It really is a lot of fun to watch and I appreciated that they finally got the comedy in a Spider-Man movie right. In the previous movie incarnations, Spider-man is more brooding, more grappling with the whole “with great power comes great responsibility” line than he is here. And while that philosophy is certainly a part of Spider-Man in the comics (and I should say I am not in anyway a Spidey expert, but I’ve read enough to get a feel for the character), it was a pleasure to see this film show how exuberant Spider-Man is over his powers. This is a boy absolutely thrilled that he’s a superhero. That makes the film feel really fun as well.


For a brief period in the late ’90s, Asian horror was all the rage. I was totally on board. Asian horror came in two categories: utterly violent and utterly insane, or quiet, moody, and atmospheric. Pulse is of the later variety and it’s quite good. Told through interconnecting stories, Pulse is about how ghosts are seeping into our world through our technology and how that very technology is isolating us all. Arrow Video has just released an excellent Blu-ray of the film, of which you can read my review.

Get Out

Jordan Peele’s excellent horror film works just as well as a social satire skewering the way so many white progressives handle racial issues. It’s about a young black man, dating a white woman, and the awkward weekend they spent at her very rich, very liberal, very white parents’ house, where things may not be exactly as they seem. It takes its time to get to the true horror elements but the ride is very much worth it. Catherine Keener and Bradley Whitford play the parents who try to prove how un-racist they are by saying things like “my man” and that they would have voted for Obama a third time if they could have. As a white progressive person, I both cringed and laughed at so many of these conversations as they really hit home. The film works so well as a satire it’s almost a shame it moves into true horror territory for its back half. Almost. Peele works those elements so well, and blends them together with such an expert hand that together they’ve formed one of the best horror films I’ve seen in a long while.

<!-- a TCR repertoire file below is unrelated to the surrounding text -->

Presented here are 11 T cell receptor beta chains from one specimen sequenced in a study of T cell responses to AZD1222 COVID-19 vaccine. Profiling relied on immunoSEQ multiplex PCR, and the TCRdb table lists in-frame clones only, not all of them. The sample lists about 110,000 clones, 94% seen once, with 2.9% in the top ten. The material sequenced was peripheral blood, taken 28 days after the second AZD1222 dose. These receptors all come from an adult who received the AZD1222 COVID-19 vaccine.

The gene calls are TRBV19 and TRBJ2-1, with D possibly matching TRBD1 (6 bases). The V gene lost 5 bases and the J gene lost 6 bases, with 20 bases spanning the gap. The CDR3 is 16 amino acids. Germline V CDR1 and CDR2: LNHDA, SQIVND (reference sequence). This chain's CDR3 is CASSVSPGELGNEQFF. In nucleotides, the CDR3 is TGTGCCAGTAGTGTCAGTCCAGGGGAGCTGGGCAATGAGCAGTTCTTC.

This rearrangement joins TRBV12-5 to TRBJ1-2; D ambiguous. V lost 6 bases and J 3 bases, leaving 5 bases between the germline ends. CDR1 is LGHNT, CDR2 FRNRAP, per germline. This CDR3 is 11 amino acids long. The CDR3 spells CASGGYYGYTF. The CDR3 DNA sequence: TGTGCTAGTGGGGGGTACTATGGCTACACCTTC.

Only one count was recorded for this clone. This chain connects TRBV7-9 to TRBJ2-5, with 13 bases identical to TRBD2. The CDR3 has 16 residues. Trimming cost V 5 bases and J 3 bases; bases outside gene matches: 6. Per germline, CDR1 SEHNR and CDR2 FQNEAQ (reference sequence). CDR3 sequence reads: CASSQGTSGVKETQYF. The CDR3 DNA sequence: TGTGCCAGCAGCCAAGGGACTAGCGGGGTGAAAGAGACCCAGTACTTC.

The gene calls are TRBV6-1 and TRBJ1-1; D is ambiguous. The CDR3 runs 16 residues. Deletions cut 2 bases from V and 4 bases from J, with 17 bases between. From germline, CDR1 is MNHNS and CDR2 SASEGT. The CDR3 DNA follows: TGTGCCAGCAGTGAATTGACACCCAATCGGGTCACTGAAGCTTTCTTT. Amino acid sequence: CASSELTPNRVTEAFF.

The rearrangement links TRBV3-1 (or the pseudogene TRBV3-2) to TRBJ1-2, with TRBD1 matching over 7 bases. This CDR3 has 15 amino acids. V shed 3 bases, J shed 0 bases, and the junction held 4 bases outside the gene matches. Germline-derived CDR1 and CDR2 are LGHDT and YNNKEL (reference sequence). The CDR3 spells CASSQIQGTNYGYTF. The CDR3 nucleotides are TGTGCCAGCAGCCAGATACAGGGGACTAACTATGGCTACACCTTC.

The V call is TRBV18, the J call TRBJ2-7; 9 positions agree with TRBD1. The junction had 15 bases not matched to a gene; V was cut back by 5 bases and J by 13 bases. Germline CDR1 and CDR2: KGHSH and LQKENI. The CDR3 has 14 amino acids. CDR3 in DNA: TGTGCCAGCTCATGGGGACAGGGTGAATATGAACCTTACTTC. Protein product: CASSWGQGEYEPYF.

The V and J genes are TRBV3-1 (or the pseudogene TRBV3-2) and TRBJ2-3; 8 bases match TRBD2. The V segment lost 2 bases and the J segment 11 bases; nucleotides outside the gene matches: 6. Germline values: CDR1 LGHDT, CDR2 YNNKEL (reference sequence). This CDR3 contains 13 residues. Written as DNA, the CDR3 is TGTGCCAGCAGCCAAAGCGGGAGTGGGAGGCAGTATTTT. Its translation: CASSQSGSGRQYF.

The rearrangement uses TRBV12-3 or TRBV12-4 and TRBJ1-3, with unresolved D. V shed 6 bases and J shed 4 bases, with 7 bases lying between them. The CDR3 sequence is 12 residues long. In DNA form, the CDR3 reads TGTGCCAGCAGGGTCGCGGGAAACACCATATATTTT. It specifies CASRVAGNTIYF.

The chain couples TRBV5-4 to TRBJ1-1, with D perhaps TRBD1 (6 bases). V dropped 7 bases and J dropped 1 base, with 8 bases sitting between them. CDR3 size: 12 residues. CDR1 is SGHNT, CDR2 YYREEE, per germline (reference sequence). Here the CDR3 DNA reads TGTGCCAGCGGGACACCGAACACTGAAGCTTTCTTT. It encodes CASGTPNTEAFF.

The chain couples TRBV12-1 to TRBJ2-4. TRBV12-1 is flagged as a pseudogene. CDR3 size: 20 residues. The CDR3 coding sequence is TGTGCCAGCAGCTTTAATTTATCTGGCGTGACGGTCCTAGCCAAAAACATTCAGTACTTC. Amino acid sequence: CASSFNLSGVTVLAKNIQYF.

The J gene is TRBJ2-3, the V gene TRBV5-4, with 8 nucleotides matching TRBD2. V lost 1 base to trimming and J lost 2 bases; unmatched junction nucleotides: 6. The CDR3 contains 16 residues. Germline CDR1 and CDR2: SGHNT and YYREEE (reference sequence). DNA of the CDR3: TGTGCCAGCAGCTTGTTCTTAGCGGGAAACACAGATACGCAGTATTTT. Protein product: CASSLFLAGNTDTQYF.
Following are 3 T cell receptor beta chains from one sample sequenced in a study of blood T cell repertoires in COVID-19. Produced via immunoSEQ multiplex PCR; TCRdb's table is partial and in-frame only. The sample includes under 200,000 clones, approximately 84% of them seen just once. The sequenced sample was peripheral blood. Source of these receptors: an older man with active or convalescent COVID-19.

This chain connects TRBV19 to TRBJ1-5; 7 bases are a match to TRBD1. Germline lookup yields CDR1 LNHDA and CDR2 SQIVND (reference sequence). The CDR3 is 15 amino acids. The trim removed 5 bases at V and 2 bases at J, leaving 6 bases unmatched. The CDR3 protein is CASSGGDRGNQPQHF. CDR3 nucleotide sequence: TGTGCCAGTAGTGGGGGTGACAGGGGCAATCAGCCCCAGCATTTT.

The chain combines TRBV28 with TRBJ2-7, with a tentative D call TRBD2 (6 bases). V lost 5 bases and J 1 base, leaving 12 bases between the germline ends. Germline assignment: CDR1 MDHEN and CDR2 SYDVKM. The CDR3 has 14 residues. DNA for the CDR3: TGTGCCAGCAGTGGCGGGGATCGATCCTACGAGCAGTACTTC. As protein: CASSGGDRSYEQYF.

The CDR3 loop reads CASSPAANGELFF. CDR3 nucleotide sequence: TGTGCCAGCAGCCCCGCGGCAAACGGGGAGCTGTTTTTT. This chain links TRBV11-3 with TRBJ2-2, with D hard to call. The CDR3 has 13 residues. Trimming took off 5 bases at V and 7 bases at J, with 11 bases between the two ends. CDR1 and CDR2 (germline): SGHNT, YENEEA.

Mad Max: Fury Road

When we watched this in the theater during its initial run – just about the time the dude strapped to a car playing an electric guitar that shoots flames – I turned to my wife and said “you just have to embrace the ridiculousness.” There is a lot of that in George Miller’s revisit to the desolate world of Mad Max, but if you can get past the flaming guitars, deformed warriors, and general over-the-top insanity, you’ll find a really well crafted and artistic action film that’s one for the ages. I was able to do that much more this time around (I wasn’t much in love with it the first time through). It is nearly wall-to-wall action sequences and Miller is one of the best directors for that sort of thing. Eschewing CGI for practical effects (though he did use a lot of digital work to create the atmosphere of the film), Miller has made a big car-chase movie feel intimate and real.

Glacier National Park

Mat Brewster